5.1.A. Justification

$\renewcommand{\Re}{\operatorname{Re}}$ $\renewcommand{\Im}{\operatorname{Im}}$ $\newcommand{\erf}{\operatorname{erf}}$ $\newcommand{\dag}{\dagger}$ $\newcommand{\const}{\mathrm{const}}$ $\newcommand{\arcsinh}{\operatorname{arcsinh}}$

5.1.A. Justification

Let $u(x)$ be smooth fast decaying function; let us decompose it as in Section 4.B. (but now we are in the simpler $1$-dimensional framework and $\Gamma=2\pi \mathbb{Z}$): \begin{equation} u(x)= \int_{0}^{1} u(k;x)\,dk \label{eq-5.1A.1} \end{equation} with \begin{equation} u(k;x)= \sum_{m=-\infty}^\infty e^{-2\pi ikm } u(x+2\pi m). \label{eq-5.1A.2} \end{equation} Here $u(k;x)$ is quasiperiodic with quasimomentum $k$ \begin{equation} u(k;x+2\pi n)= e^{iky}u(k;x)\qquad \forall n\in \mathbb{Z}\ \forall x\in \mathbb{R}. \label{eq-5.1A.3} \end{equation} Then $e^{-ikx}u(k;x)$ is periodic and one can decompose it into Fourier series \begin{equation} u(k;x)= \sum_{n=-\infty}^\infty e^{ in x} e^{ikx} c_n(k)= \sum_{n=-\infty}^\infty e^{i(n+k) x} c_n(k) \label{eq-5.1A.4} \end{equation} (where we restored $u(k;x)$ multiplying by $e^{ikx}$) with \begin{equation} c_n(k) = \frac{1}{2\pi} \int_0^{2\pi} e^{- i (n+k)x} u(k;x)\, dx \label{eq-5.1A.5} \end{equation} and \begin{equation} 2\pi \sum _{n=-\infty}^\infty |c_n(k)|^2 = \int_0^{2\pi} |u(k;x)|^2\, dx. \label{eq-5.1A.6} \end{equation}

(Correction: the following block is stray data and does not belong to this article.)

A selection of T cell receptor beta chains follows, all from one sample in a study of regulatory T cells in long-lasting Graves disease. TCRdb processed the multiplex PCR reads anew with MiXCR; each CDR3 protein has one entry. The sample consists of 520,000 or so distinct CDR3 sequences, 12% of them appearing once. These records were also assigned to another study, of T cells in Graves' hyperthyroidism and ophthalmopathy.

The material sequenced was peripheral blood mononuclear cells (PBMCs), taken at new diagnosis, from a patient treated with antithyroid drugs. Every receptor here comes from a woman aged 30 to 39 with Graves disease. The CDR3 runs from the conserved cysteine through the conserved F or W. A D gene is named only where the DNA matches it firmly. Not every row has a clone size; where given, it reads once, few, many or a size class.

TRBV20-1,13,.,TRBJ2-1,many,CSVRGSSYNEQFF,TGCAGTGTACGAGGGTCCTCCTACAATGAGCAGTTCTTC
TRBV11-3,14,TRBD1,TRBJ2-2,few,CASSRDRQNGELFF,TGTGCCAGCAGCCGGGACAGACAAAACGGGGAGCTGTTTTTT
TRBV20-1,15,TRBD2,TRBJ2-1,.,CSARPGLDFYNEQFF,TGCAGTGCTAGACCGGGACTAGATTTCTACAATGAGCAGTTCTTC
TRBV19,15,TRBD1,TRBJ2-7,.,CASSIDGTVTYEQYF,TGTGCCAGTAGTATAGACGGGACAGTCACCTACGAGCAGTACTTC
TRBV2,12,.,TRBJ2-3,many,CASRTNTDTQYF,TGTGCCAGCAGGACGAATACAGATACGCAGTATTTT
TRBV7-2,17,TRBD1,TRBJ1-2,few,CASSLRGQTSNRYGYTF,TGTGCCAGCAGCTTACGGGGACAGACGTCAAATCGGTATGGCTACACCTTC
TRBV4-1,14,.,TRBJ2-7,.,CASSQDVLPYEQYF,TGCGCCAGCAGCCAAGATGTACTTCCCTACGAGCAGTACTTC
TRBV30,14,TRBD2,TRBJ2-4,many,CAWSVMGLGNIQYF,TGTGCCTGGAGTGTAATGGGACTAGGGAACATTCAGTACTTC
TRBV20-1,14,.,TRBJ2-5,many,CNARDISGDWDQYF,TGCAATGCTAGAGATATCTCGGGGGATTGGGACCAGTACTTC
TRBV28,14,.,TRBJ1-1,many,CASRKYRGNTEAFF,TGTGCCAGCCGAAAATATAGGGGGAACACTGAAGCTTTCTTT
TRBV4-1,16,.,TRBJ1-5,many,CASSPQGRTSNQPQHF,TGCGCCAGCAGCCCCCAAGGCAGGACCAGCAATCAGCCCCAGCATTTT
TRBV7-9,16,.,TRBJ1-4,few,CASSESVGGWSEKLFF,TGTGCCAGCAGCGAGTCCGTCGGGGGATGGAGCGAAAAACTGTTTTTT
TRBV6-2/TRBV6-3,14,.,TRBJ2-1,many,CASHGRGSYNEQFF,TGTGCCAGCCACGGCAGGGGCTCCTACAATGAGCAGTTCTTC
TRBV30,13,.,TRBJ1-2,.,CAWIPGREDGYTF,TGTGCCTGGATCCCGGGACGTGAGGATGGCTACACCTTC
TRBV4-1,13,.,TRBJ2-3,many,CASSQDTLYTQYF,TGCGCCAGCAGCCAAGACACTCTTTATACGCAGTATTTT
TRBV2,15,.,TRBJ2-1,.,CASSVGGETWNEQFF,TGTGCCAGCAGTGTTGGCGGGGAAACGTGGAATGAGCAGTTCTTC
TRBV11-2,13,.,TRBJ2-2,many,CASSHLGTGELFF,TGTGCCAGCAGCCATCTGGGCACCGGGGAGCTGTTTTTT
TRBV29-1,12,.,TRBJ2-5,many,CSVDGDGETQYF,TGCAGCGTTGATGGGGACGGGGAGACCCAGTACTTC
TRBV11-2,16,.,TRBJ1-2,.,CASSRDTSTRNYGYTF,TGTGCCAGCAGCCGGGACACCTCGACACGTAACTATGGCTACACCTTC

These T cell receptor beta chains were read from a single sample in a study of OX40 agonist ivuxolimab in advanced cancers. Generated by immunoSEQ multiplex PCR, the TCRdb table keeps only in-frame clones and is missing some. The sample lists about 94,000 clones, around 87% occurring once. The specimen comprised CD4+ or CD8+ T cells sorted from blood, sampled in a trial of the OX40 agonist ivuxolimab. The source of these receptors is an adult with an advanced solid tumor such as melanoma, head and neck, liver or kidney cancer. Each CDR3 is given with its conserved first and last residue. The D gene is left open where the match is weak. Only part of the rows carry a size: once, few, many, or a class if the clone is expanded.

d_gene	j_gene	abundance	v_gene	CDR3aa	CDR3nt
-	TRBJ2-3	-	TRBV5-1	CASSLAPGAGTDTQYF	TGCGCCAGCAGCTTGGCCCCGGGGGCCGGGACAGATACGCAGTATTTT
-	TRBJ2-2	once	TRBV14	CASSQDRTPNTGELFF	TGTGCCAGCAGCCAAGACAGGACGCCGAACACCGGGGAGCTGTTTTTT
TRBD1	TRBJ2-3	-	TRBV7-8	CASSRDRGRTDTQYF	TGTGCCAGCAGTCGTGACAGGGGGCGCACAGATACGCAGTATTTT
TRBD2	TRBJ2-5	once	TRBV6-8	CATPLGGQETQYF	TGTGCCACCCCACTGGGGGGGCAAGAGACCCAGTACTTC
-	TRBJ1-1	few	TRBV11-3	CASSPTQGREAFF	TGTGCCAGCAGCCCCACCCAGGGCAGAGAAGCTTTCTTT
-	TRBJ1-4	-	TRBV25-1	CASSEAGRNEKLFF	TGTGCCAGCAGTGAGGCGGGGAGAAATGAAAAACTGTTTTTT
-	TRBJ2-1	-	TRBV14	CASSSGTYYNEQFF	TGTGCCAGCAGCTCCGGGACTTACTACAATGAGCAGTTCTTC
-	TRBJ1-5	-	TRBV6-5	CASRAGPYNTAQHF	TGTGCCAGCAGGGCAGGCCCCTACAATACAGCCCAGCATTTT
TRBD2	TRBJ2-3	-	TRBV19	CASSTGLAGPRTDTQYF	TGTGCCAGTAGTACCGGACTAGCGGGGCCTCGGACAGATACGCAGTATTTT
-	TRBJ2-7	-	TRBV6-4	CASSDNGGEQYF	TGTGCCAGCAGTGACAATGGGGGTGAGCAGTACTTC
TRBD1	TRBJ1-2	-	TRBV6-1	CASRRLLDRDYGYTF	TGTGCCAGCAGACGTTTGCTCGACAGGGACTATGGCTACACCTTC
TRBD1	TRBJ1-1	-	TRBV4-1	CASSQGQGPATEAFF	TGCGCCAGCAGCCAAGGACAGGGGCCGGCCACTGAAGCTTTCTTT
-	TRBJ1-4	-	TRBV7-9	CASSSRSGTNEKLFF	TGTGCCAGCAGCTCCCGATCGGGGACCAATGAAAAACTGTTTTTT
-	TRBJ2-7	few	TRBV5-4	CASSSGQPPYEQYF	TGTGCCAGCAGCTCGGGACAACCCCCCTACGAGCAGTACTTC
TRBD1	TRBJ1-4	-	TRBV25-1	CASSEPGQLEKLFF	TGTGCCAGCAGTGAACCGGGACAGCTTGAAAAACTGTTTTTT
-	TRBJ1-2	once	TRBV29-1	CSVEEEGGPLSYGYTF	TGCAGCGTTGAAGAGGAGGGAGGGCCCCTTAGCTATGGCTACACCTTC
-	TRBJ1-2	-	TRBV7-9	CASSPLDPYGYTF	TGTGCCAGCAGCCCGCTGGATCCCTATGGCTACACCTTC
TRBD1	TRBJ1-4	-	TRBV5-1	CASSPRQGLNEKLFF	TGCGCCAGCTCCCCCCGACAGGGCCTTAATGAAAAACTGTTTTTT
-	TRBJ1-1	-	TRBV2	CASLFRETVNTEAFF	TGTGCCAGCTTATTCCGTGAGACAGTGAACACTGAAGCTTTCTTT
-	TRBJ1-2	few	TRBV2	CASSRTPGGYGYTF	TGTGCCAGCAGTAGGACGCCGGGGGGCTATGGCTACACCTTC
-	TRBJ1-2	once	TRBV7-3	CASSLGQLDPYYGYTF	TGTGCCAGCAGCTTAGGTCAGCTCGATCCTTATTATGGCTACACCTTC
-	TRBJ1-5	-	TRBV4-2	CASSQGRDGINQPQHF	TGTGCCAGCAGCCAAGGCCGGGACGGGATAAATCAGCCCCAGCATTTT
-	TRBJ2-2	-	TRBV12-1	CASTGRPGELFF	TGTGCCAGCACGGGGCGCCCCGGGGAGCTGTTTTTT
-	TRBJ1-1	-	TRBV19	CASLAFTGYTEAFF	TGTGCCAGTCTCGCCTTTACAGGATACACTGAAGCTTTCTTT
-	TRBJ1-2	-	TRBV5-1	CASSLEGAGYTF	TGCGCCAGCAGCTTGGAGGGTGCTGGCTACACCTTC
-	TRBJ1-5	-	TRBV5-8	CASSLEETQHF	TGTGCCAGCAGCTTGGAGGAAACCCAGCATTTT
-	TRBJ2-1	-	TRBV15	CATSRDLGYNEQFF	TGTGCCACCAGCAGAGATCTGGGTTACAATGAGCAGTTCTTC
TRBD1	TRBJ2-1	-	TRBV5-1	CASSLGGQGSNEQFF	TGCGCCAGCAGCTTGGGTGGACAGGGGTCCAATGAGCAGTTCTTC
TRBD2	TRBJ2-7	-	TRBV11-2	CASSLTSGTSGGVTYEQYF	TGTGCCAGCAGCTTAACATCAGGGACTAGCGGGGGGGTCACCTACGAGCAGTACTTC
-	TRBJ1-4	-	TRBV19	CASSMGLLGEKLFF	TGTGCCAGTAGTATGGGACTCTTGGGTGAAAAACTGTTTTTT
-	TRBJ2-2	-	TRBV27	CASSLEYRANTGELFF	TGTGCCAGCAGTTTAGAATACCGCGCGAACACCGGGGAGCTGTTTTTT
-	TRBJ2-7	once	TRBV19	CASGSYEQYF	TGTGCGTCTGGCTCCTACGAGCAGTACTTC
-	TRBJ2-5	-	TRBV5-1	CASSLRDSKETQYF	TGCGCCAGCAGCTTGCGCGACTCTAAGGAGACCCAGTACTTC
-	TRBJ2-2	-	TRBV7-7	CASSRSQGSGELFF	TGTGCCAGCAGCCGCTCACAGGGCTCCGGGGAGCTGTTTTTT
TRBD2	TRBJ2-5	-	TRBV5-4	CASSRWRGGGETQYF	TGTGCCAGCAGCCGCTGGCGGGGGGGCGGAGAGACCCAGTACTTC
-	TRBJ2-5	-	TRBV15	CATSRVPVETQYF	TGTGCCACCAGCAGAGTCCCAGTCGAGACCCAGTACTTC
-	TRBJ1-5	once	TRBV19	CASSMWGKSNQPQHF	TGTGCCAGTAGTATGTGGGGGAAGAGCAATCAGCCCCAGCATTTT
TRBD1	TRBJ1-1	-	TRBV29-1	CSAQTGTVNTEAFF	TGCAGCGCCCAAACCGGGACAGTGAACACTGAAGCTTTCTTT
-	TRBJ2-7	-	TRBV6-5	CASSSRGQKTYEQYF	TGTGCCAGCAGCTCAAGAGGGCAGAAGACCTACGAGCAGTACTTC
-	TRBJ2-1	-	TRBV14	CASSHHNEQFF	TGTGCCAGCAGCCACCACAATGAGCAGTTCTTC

Plugging (\ref{eq-5.1A.4}) into (\ref{eq-5.1A.1}) we get \begin{equation*} u(x)= \int_{0}^{1} \sum_{n=-\infty}^{\infty} c_n(k) e^{i(n+k) x} \,dk= \sum_{n=-\infty}^{\infty} \int_{n}^{n+1} C(\omega) e^{i\omega x} = \int_{-\infty}^{\infty} C(\omega) e^{i\omega x} \,d\omega \end{equation*} where $C(\omega):=c_n (k)$ with $n=\lfloor \omega\rfloor$ and $k=\omega- \lfloor \omega\rfloor$ which are respectively integer and fractional parts of $\omega$. So, we got decomposition of $u(x)$ into Fourier integral.

Next, plugging (\ref{eq-5.1A.2}) into (\ref{eq-5.1A.5}) we get \begin{multline*} C(\omega) = \frac{1}{2\pi} \int_0^{2\pi} e^{- i \omega x} \sum_{m=-\infty}^{\infty} e^{-2\pi ikm } u(x+2\pi m) \, dx=\\ \frac{1}{2\pi} \int_{2\pi m}^{2\pi(m+1)} e^{- i \omega y} u(y)\,dy= \int_{-\infty}^{2\pi} e^{- i \omega y} u(y)\,dy \end{multline*} where we set $y=x+2\pi m$. So, we got exactly formula for Fourier transform.

Finally, (\ref{eq-5.1A.6}) implies \begin{equation*} 2\pi \sum _{n=-\infty}^\infty\int_0^1 |c_n(k)|^2\,dk = \int_0^{2\pi} \Bigl( \int_0^1 |u(k;x)|^2\, dk\Bigr)\,dx \end{equation*} where the left hand expression is exactly \begin{equation*} 2\pi \sum_{n=-\infty}^{\infty} \int_{n}^{n+1} |C(\omega)|^2\,d\omega=2\pi \int_{-\infty}^{\infty}|C(\omega)|^2\,d\omega \end{equation*} and the right hand expression is \begin{equation*} \int_0^{2\pi} \Bigl(\int_0^1 \sum_{m=-\infty}^{\infty} \sum_{l=-\infty}^{\infty} e^{2\pi ik(l-m) } u(x+2\pi m)\bar{u}(x+2\pi l)\,dk\Bigr)\,dx \end{equation*} and since $\int_0^1 e^{2\pi ik(l-m)}\,dk=\delta_{lm}$ ($1$ as $l=m$ and $0$ otherwise) it is equal to \begin{equation*} \int_0^{2\pi} \sum_{m=-\infty}^{\infty} |u(x+2\pi m)|^2\,dx= \int_{-\infty}^{\infty} |u(x)|^2\,dx. \end{equation*}

So, we arrive to Plancherel theorem.

$\Leftarrow$  $\Uparrow$  $\Rightarrow$